Tales of the Honor Triad:
The Bloodstained Defile
Virtual Pulp Press
All rights reserved.
"Archers to the front!"
The command was relayed back through the packed, disorganized column by a
thousand succeeding voices, echoing off the sheer cliff wall on the left flank and into the deep canyon on the right.
Turgar spurred his climbing pony through the jumbled ranks of shock infantry he'd gotten mixed in with. The spearmen, already irritated by the unceasing rain and the stagnated march of their once-perfect formation, urged him forward with much cursing.
Dijol's armada employed warriors from many nations, but few from Gabom.
Turgar's small stature, crimson skin, and sweat-stained leather armor made him stand out from other warriors, but it was his eyes that caused men to think him feral. His irises were yellow, and his pupils thin vertical slits.
His pony snorted and shivered, not accustomed to such heavy rain. Ahead, Turgar saw a Dijolian officer standing on a boulder, gesturing and shouting into the mob of soldiers. When he spotted Turgar, he beckoned him to come closer.
"They need you ahead," the officer said, once in earshot. His gaze lingered on the short, layered, lacquered bow in the scabbard hanging from Turgar's saddle. Gabomite bows were revered the world over, as were the diminutive horse-archers who used them to devastating effect both in attack and retreat. "Another 200 paces and a narrow trail winds up the cliff. Take it, and when you reach its end, report
to the Captain of Archers."
Turgar bowed from the waist, as if lining up to impale the officer with his spiked helmet. He fantasized about doing just that. Grinning to himself, he straightened in the saddle and spurred on. The Dijolians despised him, but needed his arrows. He would love to ram his spike into a Dijolian heart, but he needed their money.
He found the trail, and his sure-footed pony, glad to finally be free from the press of men, climbed methodically up the wet rock as if half-goat. As he ascended, Turgar studied the army below him. With a sheer cliff rising up on one side and a sheer cliff dropping down on the other, they could only move forward or back. Moving to the
rear was not an option, as the teeming multitudes of the invasion force kept amassing against the backs of the shock infantry. Why they were not moving forward was a subject of much speculation among the troops. The invasion of Fawlik was supposed to be little more than a parade-at-arms; Dijol's victory a foregone conclusion. So what could be stopping the mighty Imperial Army?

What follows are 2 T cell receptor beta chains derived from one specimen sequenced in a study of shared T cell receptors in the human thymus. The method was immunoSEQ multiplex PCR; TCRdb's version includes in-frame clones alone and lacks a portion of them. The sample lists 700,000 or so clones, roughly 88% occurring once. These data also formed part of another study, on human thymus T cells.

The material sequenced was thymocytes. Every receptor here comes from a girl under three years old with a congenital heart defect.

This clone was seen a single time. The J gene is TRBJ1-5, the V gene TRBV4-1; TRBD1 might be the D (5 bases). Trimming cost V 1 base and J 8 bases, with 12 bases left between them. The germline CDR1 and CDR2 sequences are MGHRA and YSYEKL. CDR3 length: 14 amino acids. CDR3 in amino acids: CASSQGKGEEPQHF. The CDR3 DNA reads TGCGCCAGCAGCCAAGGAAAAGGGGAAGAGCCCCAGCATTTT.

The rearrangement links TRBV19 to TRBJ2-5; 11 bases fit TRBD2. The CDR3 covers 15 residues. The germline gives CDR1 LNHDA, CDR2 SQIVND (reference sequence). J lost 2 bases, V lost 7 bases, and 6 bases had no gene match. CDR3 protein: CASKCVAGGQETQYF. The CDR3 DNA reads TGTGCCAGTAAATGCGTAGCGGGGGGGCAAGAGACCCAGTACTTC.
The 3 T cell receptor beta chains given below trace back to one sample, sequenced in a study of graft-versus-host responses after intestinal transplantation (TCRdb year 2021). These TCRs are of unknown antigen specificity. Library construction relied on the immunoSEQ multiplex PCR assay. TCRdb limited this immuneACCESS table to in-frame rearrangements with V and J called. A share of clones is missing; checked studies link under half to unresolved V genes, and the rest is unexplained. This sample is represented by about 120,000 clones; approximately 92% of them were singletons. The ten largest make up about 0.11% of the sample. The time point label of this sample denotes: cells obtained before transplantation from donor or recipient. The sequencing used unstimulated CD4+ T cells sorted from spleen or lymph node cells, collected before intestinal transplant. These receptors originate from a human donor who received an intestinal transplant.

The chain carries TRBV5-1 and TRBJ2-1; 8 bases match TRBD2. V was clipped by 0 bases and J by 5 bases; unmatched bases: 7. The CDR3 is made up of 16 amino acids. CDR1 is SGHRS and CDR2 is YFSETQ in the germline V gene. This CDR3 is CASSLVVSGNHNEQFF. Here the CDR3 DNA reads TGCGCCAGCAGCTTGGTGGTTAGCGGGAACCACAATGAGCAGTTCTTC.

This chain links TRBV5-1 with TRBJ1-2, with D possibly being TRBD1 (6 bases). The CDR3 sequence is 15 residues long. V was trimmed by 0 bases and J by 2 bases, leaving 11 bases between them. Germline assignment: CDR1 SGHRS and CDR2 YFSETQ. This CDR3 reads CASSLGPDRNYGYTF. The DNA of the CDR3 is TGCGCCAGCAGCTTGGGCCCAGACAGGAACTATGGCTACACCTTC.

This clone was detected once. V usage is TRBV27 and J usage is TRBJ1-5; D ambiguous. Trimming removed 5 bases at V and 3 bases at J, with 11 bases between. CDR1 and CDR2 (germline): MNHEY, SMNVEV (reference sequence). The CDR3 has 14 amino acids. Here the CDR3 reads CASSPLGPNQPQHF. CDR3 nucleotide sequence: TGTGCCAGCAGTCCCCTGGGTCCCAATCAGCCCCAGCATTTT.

After some time, the trail veered in between twin projections of stone. It wound through a cluster of such natural structures, turned back toward the cliff face, then leveled off, feeding into a large shelf overlooking the pass and the immense canyon beyond.
Other archers stood near the edge of the shelf, looking down, their backs to him. Turgar stepped down from the stirrups and stretched. Seeing there was no grass anywhere in sight, he dug some grain out of a saddlebag and spilt it on the ground where his pony could feed.
Turgar approached the Captain--a tall man with epaulettes and cape.
"I was ordered here," Turgar said.
The Captain turned, eyes sweeping over Turgar's head at first, then his gaze dropped. "Oh, a Gabomite. Well, I don't think even you can do much good in this downpour."
"What stopped the advance?" Turgar asked.
The Captain raised his index finger with a wait-and-see expression and had some of the other archers make room for the bowlegged mercenary. When he reached the edge, Turgar could see the front of the column far below. Archers were there as well, but so crowded by spearmen on every side that they could not draw their bows.
The press of men from behind forced the front ranks into a funnel formed by a narrowing of the cliff road, and augmented by heaps of dead soldiers piled chest-high. Beyond the opening in the funnel stood the cause of the macabre mounds: a score of gigantic warriors.